|License:||GNU Lesser General Public License|
|Platforms:||Windows, macOS, and Linux|
|Programming languages:||C++ and Python|
Mapnik is an open-source toolkit for rendering maps. Among other things, it is used to render the four main Slippy Map layers on the OpenStreetMap website. It supports a variety of geospatial data formats and provides flexible styling options for designing many different kinds of maps.
You can learn more about using Mapnik at the Mapnik Wiki and by joining the #mapnik channel on freenode
Note that Mapnik is a map rendering toolkit and should not be confused with any of the common map stylesheets that may use Mapnik as a foundation. One of these, OpenStreetMap Carto is used as the main map on the OSM website.
For a long time, the term Mapnik was used for both the library rendering geospatial data as images and the map style written in the Mapnik XML styling language used for rendering the main map on www.openstreetmap.org (the style is sometimes called OSM Mapnik). Since December 2012, the map at www.openstreetmap.org is rendered using a CartoCSS port of that style called OpenStreetMap Carto. Be aware of that confusion of names if you read older guides in this wiki or discussions on the mailing list or the forum.
Use Mapnik if you refer to the rendering engine, use the correct name of the map style if you refer to the styling rules.
Refer to the Mapnik Installation Wiki. Many Linux distributions provide packages.
Mapnik maps are configured using its own XML format (sometimes called Mapnik XML). A map file contains:
- a list of layers (a layer applies a specific style to a specific data source)
- the definition of the styles that may be used by the layers
Mapnik allows for customization of all the cartographic aspect of a map - data features, icons, fonts, colors, patterns, and even certain effects such as pseudo-3d buildings and drop-shadows. This is all controlled by defining data sources and style rules, most commonly in an XML language specific to Mapnik.
The Mapnik style rules used for the OSM Standard tile layer are open-source and can be used as the basis for custom renderings of OSM data. Other styles are available as well, such as Humanitarian map style.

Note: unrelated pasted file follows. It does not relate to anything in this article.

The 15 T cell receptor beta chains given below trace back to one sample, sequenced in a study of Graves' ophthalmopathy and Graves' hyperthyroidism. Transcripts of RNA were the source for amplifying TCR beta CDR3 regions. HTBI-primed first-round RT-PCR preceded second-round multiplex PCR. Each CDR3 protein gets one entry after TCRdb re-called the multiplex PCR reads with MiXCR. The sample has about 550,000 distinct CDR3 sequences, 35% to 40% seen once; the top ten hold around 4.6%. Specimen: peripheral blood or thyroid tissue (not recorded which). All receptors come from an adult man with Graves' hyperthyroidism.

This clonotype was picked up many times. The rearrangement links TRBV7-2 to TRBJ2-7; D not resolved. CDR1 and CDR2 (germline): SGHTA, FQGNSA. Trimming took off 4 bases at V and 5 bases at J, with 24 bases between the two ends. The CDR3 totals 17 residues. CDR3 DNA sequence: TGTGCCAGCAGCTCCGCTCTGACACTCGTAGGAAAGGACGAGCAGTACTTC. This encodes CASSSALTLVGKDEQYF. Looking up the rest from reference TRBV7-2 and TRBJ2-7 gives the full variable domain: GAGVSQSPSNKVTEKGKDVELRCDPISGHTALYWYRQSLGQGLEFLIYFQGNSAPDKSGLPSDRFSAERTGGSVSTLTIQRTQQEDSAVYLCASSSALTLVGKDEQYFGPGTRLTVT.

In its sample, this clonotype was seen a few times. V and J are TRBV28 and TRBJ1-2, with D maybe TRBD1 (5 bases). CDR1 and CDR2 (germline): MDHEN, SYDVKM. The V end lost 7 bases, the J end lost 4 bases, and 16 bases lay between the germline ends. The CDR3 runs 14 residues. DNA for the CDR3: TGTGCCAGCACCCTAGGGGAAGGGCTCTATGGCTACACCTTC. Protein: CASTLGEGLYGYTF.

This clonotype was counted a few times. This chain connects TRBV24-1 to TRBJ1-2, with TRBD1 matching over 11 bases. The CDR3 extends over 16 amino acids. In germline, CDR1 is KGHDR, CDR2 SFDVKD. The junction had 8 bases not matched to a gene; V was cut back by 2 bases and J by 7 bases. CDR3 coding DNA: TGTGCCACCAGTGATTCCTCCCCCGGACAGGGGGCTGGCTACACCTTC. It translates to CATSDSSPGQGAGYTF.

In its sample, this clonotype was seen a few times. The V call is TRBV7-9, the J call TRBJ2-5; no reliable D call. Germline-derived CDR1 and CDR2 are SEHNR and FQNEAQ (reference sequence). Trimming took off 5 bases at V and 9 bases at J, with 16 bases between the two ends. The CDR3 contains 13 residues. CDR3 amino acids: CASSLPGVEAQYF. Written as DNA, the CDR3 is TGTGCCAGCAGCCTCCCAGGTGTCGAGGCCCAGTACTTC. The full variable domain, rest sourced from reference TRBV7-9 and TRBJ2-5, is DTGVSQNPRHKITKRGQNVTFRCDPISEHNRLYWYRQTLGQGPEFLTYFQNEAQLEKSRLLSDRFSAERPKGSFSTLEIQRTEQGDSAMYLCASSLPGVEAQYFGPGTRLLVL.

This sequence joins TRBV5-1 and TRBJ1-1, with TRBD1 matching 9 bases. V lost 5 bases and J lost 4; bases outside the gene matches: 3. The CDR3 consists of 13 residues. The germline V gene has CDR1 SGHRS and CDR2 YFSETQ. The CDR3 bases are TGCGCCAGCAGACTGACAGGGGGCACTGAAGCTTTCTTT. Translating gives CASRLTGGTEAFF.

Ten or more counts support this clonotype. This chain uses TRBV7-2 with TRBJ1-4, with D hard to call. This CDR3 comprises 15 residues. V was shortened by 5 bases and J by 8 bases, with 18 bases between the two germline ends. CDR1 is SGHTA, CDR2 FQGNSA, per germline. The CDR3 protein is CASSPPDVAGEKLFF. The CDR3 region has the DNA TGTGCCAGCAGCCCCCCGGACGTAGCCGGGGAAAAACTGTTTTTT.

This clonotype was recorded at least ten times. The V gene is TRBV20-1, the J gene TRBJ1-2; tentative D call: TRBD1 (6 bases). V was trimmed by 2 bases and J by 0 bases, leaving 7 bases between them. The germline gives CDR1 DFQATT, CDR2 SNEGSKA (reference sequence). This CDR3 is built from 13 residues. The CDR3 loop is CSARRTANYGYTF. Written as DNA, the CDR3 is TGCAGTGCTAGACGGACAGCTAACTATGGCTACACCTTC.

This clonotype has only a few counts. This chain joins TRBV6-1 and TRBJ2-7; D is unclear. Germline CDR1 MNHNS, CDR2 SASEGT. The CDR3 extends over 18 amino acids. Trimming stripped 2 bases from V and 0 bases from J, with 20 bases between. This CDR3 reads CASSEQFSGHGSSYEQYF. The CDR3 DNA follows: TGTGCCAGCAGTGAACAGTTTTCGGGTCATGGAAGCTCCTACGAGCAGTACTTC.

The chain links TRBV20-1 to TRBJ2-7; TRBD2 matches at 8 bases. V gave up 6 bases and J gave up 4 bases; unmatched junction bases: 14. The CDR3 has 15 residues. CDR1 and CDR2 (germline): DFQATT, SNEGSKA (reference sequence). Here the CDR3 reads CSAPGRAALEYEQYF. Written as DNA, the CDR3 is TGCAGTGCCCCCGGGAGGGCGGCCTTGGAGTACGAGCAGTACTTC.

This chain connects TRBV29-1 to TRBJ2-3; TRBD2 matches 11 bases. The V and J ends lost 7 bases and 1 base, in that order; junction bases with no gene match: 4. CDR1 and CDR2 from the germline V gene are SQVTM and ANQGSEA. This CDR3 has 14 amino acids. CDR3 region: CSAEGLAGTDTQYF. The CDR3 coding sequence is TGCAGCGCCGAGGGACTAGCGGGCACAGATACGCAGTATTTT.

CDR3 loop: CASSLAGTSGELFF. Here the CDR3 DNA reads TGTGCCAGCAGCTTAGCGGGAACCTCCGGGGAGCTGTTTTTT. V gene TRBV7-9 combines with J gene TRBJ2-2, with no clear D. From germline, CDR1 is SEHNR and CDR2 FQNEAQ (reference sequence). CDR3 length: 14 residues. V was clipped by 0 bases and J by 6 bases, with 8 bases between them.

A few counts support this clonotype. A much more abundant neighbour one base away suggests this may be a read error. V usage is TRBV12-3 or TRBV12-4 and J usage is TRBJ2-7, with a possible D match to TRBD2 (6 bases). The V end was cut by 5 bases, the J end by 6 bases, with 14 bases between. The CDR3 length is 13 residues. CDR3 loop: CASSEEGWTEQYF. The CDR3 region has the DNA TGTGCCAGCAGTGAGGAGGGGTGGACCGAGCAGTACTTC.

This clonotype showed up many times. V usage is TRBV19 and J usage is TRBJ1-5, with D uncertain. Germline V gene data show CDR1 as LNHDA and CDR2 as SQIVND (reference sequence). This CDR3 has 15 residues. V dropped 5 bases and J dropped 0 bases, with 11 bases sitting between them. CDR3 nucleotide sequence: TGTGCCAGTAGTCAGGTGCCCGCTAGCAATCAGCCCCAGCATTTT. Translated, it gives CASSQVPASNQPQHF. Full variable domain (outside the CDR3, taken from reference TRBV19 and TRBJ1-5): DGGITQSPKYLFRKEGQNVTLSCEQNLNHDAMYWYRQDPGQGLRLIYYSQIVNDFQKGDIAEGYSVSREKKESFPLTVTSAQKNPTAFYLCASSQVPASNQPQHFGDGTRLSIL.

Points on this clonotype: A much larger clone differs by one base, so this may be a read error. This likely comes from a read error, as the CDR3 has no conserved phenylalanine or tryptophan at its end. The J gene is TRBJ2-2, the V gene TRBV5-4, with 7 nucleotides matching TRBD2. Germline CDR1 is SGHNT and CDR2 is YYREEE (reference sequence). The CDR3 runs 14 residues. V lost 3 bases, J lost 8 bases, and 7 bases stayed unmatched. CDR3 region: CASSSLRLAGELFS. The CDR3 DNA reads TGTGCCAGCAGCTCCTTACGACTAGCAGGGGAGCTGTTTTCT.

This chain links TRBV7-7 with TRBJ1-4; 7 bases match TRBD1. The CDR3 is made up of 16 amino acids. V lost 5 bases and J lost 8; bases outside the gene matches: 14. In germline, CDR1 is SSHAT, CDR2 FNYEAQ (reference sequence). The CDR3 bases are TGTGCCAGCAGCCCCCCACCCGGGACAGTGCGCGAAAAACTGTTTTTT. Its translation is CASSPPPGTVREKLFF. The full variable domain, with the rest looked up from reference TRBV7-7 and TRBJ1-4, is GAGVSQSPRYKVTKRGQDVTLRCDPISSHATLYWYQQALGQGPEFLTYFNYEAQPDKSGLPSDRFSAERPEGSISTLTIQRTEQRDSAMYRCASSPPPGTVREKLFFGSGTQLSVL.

There are a number of external tools that can assist in the creation of Mapnik styles. They offer styling languages that are more compact and easier to read and write than Mapnik's built-in XML language. TileMill and Kosmtik are development environments using CartoCSS as a style preprocessor (to convert the CSS-like CartoCSS into a Mapnix XML style), MagnaCarto uses the CartoCSS language as well but comes with its own converter which is able to produce Mapserver map files as well.
Former tools for that purpose whose development was discontinued are Quantumnik, a QGIS plugin, Spreadnik and Cascadenik.
A list of styles can be found in the GitHub Wiki as well as at List of CartoCSS styles.
Mapnik can use data from different sources: it can directly process OSM data, PostGIS databases, shapefiles, and more.
- PostGIS is the most common approach for rendering OSM data with Mapnik. OSM can be loaded by a tool such as Osmosis, osm2pgsql or Imposm and accessed via SQL queries and GIS functions defined in a Mapnik style. This approach can be used for more advanced renderings and is the main data source used by the Standard OpenStreetMap layer.
- Shapefiles are a common storage and exchange format for geographic data. In addition to PostGIS, the Standard OpenStreetMap style uses several shapefiles to render the map. For example, land masses are drawn using shapefiles generated from the natural=coastline ways by the Coastline Error Checker. See Coastline#Rendering.
- OGR: Mapnik can read from vector sources supported by the GDAL/OGR library.
- GeoTIFF: Mapnik can render GeoTIFF files as raster images. This is commonly used for relief maps. Hillshade GeoTIFF files can be generated using tools like GDAL based on digital terrain data such as SRTM.
- Raster images: In a similar way to GeoTIFF, Mapnik can also render bitmap images which contain no geocoding information. The bounding box for these images has to be specified through separate parameters.
- Old XML format Mapnik stylesheets for OpenStreetMap "standard" style - to increase confusion these were often called "Mapnik"
- switch2osm.org for guides how to set up a tile server using Mapnik
- Renderd, Tirex as tile servers with Mapnik
- Shaded relief maps using mapnik
- Keep the PostgreSQL database in sync with changes made on the OpenStreetMap server: Minutely Mapnik
- Nik4 is a mapnik-to-image exporting script.
- Gopnik is a tile server and a render for slippy map based on mapnik library
- Artem Pavlenko - The Secrets of Mapnik (video from SotM US 2013)